Built around a metal frame, a pump’s main feature is a metal cylinder that can withstand the intense pressure 16,000 feet underwater. Inside the pressure case are a fleet of D-batteries that power the motor. Plastic tubes lead from the pump motor to the filters at the top of each pump that catch the particles the scientists are after. Each pump typically pumps for four hours at its chosen depth.

“Fish”

now that's a torpedo
GP15 scientists wrangle the fish’s torpedo. The fish’s plastic tube is attached to a rope that carries the load as it swims beneath the surface. Photo: Alex Fox

The fish is not some unfortunate sea creature that the scientists of GP15 pressed into oceanographic service. The fish swims alongside the Roger Revelle while it is in transit from one station to the next. At its most basic level, the fish is a tube that pumps seawater from the ocean’s surface back to the Revelle’s laboratory. It earns its piscine moniker by way of a torpedo that swims the tube below the surface and away from the moving ship.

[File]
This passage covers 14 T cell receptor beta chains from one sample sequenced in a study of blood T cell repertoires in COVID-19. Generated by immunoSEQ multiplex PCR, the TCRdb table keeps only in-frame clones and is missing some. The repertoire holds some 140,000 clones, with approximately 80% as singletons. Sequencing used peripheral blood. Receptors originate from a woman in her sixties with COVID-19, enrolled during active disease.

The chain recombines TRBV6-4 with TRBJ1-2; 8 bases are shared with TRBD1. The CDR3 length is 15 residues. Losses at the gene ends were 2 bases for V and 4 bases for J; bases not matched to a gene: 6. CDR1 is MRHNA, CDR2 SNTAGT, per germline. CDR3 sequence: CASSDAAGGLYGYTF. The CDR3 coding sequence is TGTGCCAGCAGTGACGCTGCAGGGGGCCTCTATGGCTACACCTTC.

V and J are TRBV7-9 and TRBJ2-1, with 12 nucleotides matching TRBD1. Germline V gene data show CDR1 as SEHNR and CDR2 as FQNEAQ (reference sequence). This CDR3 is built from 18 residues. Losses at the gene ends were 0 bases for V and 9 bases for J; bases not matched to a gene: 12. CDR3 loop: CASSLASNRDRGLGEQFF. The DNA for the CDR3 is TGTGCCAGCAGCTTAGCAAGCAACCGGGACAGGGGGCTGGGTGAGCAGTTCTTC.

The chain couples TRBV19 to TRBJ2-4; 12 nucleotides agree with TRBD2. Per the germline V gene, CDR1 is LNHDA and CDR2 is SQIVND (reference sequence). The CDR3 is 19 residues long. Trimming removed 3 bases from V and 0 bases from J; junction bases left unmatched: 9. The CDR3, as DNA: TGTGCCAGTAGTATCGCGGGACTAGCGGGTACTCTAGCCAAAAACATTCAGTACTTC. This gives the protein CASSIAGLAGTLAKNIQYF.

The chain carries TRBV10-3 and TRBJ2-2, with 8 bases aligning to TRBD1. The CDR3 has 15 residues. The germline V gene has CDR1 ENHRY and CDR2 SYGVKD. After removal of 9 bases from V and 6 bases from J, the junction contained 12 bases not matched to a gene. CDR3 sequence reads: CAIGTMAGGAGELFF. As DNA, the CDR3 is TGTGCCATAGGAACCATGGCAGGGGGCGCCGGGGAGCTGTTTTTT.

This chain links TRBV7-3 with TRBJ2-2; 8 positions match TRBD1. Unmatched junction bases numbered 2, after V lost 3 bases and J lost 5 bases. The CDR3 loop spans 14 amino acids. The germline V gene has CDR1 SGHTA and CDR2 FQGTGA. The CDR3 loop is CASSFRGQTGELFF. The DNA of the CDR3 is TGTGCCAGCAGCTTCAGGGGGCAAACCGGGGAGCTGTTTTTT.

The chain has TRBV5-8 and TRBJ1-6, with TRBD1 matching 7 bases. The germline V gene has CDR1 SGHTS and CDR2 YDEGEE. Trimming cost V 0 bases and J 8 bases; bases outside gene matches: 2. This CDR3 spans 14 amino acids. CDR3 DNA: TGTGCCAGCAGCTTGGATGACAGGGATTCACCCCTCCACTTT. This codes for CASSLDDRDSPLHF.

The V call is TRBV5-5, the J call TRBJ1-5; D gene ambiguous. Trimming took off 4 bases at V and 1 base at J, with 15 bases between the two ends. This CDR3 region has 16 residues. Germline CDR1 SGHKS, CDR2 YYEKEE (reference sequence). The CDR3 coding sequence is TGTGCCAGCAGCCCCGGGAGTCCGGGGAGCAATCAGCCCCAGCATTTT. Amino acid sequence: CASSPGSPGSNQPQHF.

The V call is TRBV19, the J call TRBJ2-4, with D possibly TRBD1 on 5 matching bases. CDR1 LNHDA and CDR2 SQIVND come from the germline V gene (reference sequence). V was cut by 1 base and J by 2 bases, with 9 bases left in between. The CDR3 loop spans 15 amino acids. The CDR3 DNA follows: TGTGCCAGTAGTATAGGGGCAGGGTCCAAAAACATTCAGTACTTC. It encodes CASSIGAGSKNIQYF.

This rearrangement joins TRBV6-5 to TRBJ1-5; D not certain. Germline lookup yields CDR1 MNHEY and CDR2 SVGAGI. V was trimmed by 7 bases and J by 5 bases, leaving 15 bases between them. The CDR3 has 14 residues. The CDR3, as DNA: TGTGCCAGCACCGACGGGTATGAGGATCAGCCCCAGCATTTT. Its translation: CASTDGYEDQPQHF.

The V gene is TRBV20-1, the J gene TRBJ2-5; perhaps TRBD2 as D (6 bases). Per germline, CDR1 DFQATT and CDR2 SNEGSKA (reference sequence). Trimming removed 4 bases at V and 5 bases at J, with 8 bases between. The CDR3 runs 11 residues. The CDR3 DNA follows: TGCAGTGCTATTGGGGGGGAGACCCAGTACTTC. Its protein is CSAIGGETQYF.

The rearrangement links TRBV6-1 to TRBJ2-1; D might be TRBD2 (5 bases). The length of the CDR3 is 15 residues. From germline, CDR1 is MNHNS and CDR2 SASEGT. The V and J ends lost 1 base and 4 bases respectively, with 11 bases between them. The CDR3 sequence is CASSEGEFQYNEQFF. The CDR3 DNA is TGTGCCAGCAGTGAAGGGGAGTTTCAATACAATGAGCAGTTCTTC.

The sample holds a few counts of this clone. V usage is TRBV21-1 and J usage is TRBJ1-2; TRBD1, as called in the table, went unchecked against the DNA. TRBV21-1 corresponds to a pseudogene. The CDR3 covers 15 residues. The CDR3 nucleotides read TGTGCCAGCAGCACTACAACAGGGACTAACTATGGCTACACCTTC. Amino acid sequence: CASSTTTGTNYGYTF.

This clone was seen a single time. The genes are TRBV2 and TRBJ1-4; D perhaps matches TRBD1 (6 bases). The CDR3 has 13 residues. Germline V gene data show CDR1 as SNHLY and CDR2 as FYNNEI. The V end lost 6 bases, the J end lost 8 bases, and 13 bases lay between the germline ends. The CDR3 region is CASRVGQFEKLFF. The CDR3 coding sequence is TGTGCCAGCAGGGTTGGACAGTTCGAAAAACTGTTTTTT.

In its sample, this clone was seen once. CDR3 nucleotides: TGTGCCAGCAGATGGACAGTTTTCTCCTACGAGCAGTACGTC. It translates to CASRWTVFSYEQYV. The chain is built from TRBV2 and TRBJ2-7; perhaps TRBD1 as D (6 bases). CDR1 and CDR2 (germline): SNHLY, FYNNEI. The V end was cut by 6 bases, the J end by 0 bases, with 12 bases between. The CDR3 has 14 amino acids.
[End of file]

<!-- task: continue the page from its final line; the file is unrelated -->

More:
once and future fish
The fish swims alongside the R/V Roger Revelle at a depth of around 15 feet. Photo: Alex Fox

The purpose of the fish is to deliver water samples from the ocean’s surface for trace metal analysis. The fish swims while the Revelle is underway to ensure the water it pumps is fresh and uncontaminated by the Revelle’s metal hull.

“Vans”

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This van is responsible for processing samples from the trace metal CTD Rosette. These samples can easily become contaminated, which is why the van is a designated “clean room.” Photo: Alex Fox